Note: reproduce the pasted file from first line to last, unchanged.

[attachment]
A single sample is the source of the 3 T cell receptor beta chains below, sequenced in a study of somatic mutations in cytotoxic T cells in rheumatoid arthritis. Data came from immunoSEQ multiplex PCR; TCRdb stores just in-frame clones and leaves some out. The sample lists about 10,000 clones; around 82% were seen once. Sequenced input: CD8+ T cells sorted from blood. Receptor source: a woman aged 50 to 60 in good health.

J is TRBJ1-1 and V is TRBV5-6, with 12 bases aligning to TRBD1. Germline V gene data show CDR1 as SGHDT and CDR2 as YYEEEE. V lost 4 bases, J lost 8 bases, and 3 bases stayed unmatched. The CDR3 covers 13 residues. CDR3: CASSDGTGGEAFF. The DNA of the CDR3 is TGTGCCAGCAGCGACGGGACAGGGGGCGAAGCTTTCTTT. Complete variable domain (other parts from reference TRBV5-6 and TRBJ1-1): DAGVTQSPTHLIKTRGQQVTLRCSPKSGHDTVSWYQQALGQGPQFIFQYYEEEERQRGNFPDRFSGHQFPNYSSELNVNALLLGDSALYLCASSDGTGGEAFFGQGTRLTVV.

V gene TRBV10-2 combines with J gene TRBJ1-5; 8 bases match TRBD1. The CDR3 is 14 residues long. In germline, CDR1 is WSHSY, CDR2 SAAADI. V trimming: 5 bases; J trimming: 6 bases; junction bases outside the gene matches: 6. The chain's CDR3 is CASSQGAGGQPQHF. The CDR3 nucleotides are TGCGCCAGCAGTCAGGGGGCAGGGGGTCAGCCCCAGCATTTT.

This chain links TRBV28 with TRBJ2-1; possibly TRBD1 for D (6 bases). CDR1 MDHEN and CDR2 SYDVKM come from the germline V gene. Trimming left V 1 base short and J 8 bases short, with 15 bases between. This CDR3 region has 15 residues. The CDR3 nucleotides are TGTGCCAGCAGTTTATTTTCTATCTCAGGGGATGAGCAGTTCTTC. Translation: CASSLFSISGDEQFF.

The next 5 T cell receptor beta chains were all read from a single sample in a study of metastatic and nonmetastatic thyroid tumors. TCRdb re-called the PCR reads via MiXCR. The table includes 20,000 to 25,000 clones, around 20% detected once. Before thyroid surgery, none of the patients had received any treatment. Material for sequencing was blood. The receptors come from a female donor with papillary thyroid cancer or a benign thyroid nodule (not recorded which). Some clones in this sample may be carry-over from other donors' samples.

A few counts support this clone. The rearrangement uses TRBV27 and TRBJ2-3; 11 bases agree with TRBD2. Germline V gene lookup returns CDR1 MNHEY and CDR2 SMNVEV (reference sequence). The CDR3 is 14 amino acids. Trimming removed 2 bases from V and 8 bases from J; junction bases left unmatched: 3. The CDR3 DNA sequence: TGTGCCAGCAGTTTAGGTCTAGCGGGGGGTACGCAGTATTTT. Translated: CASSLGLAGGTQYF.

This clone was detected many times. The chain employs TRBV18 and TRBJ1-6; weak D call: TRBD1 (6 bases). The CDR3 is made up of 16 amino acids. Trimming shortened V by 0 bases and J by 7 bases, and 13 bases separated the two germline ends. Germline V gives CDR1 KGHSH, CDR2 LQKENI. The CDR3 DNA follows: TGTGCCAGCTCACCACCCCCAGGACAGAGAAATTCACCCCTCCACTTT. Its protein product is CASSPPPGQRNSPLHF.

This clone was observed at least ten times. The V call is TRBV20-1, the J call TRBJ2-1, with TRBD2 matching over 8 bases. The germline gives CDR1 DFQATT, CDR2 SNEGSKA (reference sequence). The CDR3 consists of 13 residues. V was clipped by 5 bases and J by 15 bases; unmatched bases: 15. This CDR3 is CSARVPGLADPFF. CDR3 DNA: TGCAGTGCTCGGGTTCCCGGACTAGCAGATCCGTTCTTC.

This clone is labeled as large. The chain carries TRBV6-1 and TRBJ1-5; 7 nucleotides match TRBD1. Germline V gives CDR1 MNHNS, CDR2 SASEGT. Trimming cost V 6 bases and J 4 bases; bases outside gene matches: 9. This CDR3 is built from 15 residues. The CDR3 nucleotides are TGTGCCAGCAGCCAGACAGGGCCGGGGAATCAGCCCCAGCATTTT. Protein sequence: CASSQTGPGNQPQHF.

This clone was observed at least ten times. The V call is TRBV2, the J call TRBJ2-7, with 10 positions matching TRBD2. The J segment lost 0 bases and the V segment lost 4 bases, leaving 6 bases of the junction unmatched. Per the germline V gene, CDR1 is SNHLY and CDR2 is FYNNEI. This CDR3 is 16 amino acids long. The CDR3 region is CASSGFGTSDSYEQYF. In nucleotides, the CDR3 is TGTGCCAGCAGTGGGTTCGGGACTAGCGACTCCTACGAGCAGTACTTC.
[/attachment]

A single sample is the source of the 3 T cell receptor beta chains below, sequenced in a study of somatic mutations in cytotoxic T cells in rheumatoid arthritis. Data came from immunoSEQ multiplex PCR; TCRdb stores just in-frame clones and leaves some out. The sample lists about 10,000 clones; around 82% were seen once. Sequenced input: CD8+ T cells sorted from blood. Receptor source: a woman aged 50 to 60 in good health.

J is TRBJ1-1 and V is TRBV5-6, with 12 bases aligning to TRBD1. Germline V gene data show CDR1 as SGHDT and CDR2 as YYEEEE. V lost 4 bases, J lost 8 bases, and 3 bases stayed unmatched. The CDR3 covers 13 residues. CDR3: CASSDGTGGEAFF. The DNA of the CDR3 is TGTGCCAGCAGCGACGGGACAGGGGGCGAAGCTTTCTTT. Complete variable domain (other parts from reference TRBV5-6 and TRBJ1-1): DAGVTQSPTHLIKTRGQQVTLRCSPKSGHDTVSWYQQALGQGPQFIFQYYEEEERQRGNFPDRFSGHQFPNYSSELNVNALLLGDSALYLCASSDGTGGEAFFGQGTRLTVV.

V gene TRBV10-2 combines with J gene TRBJ1-5; 8 bases match TRBD1. The CDR3 is 14 residues long. In germline, CDR1 is WSHSY, CDR2 SAAADI. V trimming: 5 bases; J trimming: 6 bases; junction bases outside the gene matches: 6. The chain's CDR3 is CASSQGAGGQPQHF. The CDR3 nucleotides are TGCGCCAGCAGTCAGGGGGCAGGGGGTCAGCCCCAGCATTTT.

This chain links TRBV28 with TRBJ2-1; possibly TRBD1 for D (6 bases). CDR1 MDHEN and CDR2 SYDVKM come from the germline V gene. Trimming left V 1 base short and J 8 bases short, with 15 bases between. This CDR3 region has 15 residues. The CDR3 nucleotides are TGTGCCAGCAGTTTATTTTCTATCTCAGGGGATGAGCAGTTCTTC. Translation: CASSLFSISGDEQFF.

The next 5 T cell receptor beta chains were all read from a single sample in a study of metastatic and nonmetastatic thyroid tumors. TCRdb re-called the PCR reads via MiXCR. The table includes 20,000 to 25,000 clones, around 20% detected once. Before thyroid surgery, none of the patients had received any treatment. Material for sequencing was blood. The receptors come from a female donor with papillary thyroid cancer or a benign thyroid nodule (not recorded which). Some clones in this sample may be carry-over from other donors' samples.

A few counts support this clone. The rearrangement uses TRBV27 and TRBJ2-3; 11 bases agree with TRBD2. Germline V gene lookup returns CDR1 MNHEY and CDR2 SMNVEV (reference sequence). The CDR3 is 14 amino acids. Trimming removed 2 bases from V and 8 bases from J; junction bases left unmatched: 3. The CDR3 DNA sequence: TGTGCCAGCAGTTTAGGTCTAGCGGGGGGTACGCAGTATTTT. Translated: CASSLGLAGGTQYF.

This clone was detected many times. The chain employs TRBV18 and TRBJ1-6; weak D call: TRBD1 (6 bases). The CDR3 is made up of 16 amino acids. Trimming shortened V by 0 bases and J by 7 bases, and 13 bases separated the two germline ends. Germline V gives CDR1 KGHSH, CDR2 LQKENI. The CDR3 DNA follows: TGTGCCAGCTCACCACCCCCAGGACAGAGAAATTCACCCCTCCACTTT. Its protein product is CASSPPPGQRNSPLHF.

This clone was observed at least ten times. The V call is TRBV20-1, the J call TRBJ2-1, with TRBD2 matching over 8 bases. The germline gives CDR1 DFQATT, CDR2 SNEGSKA (reference sequence). The CDR3 consists of 13 residues. V was clipped by 5 bases and J by 15 bases; unmatched bases: 15. This CDR3 is CSARVPGLADPFF. CDR3 DNA: TGCAGTGCTCGGGTTCCCGGACTAGCAGATCCGTTCTTC.

This clone is labeled as large. The chain carries TRBV6-1 and TRBJ1-5; 7 nucleotides match TRBD1. Germline V gives CDR1 MNHNS, CDR2 SASEGT. Trimming cost V 6 bases and J 4 bases; bases outside gene matches: 9. This CDR3 is built from 15 residues. The CDR3 nucleotides are TGTGCCAGCAGCCAGACAGGGCCGGGGAATCAGCCCCAGCATTTT. Protein sequence: CASSQTGPGNQPQHF.

This clone was observed at least ten times. The V call is TRBV2, the J call TRBJ2-7, with 10 positions matching TRBD2. The J segment lost 0 bases and the V segment lost 4 bases, leaving 6 bases of the junction unmatched. Per the germline V gene, CDR1 is SNHLY and CDR2 is FYNNEI. This CDR3 is 16 amino acids long. The CDR3 region is CASSGFGTSDSYEQYF. In nucleotides, the CDR3 is TGTGCCAGCAGTGGGTTCGGGACTAGCGACTCCTACGAGCAGTACTTC.